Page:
Family Code section 3044 creates a presumption that a parent who has committed domestic violence within the last 5 years should not have joint or sole legal or physical custody of a child, and that such custody would be detrimental to child.
- Temporary Custody and Right to Hearing Within 20 Days – Family Code § 3062
This section empowers courts to issue and/or extend emergency or ex parte, temporary custody orders in limited situations.
- Limits on Ex Parte Change of Custody Orders – Family Code § 3064
Courts are not supposed to make ex parte orders modifying custody except when there is evidence of immediate harm to a child, or that the child will be removed from the State.
- Presumption When Parents Agree to Joint Custody Orders – Family Code § 3080
There is a presumption that joint custody is in the best interests of a child where the parents have agreed to joint custody in open court.
- Stepparent Visitation – Family Code § 3101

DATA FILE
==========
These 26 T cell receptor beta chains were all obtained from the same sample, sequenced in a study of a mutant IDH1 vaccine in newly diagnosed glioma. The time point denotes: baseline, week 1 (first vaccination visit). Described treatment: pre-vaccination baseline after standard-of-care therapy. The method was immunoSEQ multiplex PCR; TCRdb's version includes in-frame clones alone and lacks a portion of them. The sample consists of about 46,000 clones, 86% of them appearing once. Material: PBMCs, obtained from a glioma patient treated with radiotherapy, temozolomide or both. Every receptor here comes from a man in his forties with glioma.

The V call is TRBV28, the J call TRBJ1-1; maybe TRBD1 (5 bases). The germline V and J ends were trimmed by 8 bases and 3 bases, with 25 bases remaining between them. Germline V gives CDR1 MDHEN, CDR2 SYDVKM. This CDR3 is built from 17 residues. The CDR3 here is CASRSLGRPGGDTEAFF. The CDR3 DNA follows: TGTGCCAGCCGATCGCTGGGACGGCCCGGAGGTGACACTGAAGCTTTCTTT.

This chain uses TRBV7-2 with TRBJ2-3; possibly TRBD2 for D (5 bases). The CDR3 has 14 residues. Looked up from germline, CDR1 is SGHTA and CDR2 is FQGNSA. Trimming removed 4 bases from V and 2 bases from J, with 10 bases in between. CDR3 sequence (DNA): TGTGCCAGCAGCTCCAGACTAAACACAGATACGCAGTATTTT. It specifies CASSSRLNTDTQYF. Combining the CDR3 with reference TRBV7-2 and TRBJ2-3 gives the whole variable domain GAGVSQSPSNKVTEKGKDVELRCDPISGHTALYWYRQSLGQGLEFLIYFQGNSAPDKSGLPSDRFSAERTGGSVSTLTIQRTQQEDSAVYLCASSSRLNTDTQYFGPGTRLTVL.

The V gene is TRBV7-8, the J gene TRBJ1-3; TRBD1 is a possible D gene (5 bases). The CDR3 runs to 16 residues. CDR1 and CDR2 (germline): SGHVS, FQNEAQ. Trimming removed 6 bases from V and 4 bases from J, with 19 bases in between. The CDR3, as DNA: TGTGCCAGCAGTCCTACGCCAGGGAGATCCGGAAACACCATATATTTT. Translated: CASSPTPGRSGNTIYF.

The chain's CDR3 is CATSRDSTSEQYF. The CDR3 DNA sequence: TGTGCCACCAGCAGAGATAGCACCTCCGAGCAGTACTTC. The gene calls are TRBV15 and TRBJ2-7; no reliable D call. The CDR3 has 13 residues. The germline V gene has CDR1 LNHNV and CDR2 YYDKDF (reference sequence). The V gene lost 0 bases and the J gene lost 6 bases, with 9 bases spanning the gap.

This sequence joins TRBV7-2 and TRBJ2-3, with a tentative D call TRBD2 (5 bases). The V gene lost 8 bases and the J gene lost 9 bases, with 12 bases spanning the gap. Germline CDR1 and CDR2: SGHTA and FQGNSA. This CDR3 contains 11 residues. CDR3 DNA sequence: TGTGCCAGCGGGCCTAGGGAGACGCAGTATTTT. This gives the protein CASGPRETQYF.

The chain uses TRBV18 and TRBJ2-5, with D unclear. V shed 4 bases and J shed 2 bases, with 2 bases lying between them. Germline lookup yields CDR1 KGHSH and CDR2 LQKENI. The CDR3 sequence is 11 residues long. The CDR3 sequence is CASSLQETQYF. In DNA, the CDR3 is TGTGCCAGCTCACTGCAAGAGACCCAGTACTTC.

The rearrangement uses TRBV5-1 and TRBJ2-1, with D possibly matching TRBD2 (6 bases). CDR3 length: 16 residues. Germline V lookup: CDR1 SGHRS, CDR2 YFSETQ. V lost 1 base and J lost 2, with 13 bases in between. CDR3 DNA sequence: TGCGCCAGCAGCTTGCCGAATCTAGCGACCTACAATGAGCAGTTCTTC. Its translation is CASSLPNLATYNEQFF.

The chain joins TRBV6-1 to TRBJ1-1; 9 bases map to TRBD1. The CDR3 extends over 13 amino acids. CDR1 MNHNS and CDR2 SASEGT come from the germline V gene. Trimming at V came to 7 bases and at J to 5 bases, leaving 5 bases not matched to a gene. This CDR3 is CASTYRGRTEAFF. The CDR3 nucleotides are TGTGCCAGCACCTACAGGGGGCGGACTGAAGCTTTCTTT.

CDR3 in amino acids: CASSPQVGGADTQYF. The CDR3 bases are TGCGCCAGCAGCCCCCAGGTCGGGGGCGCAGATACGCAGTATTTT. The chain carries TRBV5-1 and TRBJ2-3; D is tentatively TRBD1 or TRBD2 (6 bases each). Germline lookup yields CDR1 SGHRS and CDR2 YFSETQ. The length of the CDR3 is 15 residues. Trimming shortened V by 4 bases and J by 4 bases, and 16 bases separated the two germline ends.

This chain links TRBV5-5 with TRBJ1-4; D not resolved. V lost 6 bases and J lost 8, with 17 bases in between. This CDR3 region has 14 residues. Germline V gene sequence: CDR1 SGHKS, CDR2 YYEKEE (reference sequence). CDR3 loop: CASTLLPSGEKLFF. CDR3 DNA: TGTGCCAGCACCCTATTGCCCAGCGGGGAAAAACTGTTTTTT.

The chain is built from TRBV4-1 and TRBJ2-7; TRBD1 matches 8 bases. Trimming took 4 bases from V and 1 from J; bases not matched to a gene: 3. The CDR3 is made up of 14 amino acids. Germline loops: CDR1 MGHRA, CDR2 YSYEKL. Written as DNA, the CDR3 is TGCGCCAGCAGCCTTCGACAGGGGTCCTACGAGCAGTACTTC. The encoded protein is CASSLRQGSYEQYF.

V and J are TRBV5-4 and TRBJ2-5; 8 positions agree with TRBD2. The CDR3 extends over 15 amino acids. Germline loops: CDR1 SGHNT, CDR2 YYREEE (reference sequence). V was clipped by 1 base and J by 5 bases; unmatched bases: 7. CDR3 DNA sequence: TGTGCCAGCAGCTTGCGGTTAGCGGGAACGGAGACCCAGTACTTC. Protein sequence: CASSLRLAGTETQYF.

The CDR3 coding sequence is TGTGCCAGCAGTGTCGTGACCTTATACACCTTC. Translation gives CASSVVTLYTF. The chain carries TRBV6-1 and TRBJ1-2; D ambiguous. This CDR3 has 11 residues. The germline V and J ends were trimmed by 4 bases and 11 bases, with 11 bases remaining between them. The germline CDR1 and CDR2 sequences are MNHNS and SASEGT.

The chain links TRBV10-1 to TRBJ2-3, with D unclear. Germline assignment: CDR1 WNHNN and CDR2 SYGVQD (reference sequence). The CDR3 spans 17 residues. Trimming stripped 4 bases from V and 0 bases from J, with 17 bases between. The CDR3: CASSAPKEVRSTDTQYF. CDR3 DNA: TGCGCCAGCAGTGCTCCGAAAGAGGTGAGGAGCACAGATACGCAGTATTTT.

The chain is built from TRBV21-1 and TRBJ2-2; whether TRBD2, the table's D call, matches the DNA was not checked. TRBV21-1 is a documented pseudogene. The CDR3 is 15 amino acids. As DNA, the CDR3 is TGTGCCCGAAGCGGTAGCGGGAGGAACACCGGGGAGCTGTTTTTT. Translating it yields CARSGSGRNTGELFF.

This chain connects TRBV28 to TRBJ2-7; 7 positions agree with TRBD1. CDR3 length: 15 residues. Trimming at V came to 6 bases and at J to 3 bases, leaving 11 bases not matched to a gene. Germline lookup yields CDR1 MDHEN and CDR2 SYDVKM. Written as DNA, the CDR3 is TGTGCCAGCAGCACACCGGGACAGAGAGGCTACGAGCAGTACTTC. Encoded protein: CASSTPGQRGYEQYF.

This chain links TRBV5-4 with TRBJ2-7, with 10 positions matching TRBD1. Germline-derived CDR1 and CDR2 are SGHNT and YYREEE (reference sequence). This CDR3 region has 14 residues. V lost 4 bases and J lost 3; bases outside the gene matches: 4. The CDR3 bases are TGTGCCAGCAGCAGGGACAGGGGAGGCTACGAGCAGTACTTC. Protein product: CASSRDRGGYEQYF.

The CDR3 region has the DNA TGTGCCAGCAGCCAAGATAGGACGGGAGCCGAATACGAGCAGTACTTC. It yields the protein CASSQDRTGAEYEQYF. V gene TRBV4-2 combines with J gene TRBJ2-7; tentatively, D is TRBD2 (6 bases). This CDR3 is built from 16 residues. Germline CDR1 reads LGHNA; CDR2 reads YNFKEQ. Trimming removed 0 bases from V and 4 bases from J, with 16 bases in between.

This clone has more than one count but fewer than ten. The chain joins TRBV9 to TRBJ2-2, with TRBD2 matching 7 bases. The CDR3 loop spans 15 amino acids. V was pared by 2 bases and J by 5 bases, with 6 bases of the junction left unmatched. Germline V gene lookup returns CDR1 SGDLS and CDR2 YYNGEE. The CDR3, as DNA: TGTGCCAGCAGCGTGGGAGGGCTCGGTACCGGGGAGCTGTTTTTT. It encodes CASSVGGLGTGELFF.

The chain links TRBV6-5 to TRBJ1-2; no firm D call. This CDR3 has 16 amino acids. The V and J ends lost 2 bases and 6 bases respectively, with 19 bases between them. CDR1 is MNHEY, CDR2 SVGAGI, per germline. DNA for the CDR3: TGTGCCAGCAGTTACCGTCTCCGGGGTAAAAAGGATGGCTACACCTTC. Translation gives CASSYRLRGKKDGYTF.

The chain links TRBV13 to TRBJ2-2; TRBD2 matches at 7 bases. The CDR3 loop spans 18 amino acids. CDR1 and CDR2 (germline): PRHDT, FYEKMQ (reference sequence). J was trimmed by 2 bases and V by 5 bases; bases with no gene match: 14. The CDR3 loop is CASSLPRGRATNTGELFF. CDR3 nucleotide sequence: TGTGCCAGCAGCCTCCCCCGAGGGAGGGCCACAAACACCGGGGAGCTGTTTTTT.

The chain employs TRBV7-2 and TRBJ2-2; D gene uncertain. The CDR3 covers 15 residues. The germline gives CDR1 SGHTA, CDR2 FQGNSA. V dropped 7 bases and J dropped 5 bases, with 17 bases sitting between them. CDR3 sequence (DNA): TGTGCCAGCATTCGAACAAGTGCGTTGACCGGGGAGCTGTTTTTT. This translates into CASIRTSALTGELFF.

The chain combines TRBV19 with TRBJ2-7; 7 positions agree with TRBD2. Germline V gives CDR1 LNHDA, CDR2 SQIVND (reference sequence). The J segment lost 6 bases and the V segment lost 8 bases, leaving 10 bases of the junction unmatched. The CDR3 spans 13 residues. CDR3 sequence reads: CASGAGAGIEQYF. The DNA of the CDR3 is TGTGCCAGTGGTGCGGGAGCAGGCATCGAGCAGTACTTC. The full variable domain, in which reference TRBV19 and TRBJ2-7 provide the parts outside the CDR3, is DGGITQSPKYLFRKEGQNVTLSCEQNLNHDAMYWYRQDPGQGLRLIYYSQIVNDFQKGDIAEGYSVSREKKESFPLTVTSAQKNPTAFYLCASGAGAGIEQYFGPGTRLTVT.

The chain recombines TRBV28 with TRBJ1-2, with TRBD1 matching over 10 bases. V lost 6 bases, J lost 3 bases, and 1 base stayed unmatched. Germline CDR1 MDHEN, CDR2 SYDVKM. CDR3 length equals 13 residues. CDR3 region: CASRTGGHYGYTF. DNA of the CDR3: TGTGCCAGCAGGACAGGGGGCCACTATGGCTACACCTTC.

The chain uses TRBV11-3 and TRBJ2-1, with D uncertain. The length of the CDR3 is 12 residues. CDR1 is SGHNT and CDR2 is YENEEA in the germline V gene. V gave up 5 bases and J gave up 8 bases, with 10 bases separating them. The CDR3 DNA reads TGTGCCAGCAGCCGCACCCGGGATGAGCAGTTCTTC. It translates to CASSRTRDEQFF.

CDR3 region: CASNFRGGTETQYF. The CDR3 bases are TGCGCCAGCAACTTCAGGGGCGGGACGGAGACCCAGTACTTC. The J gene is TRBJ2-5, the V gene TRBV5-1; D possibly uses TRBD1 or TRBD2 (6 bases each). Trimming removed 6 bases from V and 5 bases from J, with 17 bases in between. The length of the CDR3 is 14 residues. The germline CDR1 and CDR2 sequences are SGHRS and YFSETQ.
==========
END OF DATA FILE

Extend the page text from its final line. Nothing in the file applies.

This section provides that the court may grant reasonable visitation to a stepparent, if visitation by the stepparent is in the best interest of the child.
- Grandparent Visitation Orders – Family Code § 3103
This section provides that the court may grant reasonable visitation to a grandparent of a child of a party to the proceeding if visitation by the grandparent is in the best interest of the child.
- Child Custody Evaluation Reports – Family Code § 3111
Family Code section 3111 empowers courts to appoint a person to conduct a limited or general child custody evaluation which is then reported back to the court, and to the parties.
- Appointment of Minor’s Counsel – Family Code § 3150
Section 3150 authorizes courts to appoint private counsel to represent the interests of the child in a custody.